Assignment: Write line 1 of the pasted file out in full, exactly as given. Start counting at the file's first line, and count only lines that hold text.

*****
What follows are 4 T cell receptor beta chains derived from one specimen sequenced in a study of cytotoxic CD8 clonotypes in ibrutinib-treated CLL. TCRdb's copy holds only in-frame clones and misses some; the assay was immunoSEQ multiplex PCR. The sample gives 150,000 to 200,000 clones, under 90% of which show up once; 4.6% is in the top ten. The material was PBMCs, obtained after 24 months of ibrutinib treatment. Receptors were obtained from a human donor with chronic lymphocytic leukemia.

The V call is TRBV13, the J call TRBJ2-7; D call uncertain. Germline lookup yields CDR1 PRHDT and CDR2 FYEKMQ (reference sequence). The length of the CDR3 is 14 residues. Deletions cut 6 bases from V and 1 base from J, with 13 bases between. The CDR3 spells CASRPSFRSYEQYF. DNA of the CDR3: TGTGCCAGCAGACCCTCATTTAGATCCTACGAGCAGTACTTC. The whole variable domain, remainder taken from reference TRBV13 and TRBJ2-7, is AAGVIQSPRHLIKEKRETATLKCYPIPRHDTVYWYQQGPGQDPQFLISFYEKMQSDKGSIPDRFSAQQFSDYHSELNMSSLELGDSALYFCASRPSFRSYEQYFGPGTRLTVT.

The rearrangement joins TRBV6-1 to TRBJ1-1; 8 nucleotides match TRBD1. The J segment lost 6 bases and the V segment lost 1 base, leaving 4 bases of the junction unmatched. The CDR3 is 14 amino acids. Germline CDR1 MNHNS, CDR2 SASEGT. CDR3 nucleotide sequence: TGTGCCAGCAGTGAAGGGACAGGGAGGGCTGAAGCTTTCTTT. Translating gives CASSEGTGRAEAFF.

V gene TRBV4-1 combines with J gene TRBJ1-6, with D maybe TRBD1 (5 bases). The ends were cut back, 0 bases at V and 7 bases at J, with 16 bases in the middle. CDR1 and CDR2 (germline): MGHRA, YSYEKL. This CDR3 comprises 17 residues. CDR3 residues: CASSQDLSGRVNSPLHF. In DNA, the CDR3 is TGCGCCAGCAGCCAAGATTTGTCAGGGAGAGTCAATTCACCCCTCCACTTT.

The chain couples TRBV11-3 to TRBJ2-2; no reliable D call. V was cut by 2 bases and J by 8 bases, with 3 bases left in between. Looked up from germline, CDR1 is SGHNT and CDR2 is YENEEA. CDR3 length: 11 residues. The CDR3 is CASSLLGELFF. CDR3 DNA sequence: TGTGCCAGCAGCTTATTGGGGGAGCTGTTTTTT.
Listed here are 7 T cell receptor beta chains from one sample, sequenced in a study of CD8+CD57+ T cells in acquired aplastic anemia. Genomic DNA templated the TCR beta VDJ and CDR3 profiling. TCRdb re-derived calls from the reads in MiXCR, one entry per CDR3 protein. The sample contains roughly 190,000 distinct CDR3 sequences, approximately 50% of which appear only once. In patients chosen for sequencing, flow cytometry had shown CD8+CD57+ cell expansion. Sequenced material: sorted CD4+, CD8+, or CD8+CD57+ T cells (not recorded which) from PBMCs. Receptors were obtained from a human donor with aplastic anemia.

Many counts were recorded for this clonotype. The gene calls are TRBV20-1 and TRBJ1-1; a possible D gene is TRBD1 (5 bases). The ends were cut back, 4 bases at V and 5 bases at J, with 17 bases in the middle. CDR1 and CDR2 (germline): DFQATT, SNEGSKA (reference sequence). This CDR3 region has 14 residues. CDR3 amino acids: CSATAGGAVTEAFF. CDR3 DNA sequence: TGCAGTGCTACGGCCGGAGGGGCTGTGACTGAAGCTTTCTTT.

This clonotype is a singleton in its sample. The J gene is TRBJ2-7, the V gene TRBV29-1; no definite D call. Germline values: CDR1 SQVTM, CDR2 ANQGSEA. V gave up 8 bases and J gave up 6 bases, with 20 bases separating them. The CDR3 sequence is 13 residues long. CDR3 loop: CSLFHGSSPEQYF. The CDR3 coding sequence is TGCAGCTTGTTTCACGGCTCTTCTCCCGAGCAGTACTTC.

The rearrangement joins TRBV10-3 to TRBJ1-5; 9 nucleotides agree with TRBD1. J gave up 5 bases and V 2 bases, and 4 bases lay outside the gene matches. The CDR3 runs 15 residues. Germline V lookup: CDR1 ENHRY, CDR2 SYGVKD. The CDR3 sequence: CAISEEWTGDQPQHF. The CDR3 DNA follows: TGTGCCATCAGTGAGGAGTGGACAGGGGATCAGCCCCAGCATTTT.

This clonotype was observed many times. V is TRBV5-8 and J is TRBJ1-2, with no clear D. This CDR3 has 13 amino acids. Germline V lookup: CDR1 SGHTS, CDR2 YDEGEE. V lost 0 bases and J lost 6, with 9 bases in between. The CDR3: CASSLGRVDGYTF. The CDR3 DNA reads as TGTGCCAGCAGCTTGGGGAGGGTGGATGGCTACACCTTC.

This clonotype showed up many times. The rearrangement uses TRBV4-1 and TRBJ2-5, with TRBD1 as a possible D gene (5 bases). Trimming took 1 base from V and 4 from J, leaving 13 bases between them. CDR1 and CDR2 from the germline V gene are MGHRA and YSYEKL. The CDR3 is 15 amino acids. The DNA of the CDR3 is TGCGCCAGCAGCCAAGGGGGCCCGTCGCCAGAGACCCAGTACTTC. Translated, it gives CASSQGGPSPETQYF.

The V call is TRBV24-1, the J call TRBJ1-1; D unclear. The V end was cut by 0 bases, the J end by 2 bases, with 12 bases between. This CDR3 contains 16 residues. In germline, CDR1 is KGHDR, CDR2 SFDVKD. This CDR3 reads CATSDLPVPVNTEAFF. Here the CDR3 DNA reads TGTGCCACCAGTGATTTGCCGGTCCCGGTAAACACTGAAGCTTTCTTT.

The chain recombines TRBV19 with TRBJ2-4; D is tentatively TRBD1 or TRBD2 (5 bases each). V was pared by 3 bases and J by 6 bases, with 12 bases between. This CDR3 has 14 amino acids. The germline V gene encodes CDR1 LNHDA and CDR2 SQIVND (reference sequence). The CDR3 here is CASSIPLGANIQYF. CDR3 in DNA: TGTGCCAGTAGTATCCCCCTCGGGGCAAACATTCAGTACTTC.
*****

What follows are 4 T cell receptor beta chains derived from one specimen sequenced in a study of cytotoxic CD8 clonotypes in ibrutinib-treated CLL. TCRdb's copy holds only in-frame clones and misses some; the assay was immunoSEQ multiplex PCR. The sample gives 150,000 to 200,000 clones, under 90% of which show up once; 4.6% is in the top ten. The material was PBMCs, obtained after 24 months of ibrutinib treatment. Receptors were obtained from a human donor with chronic lymphocytic leukemia.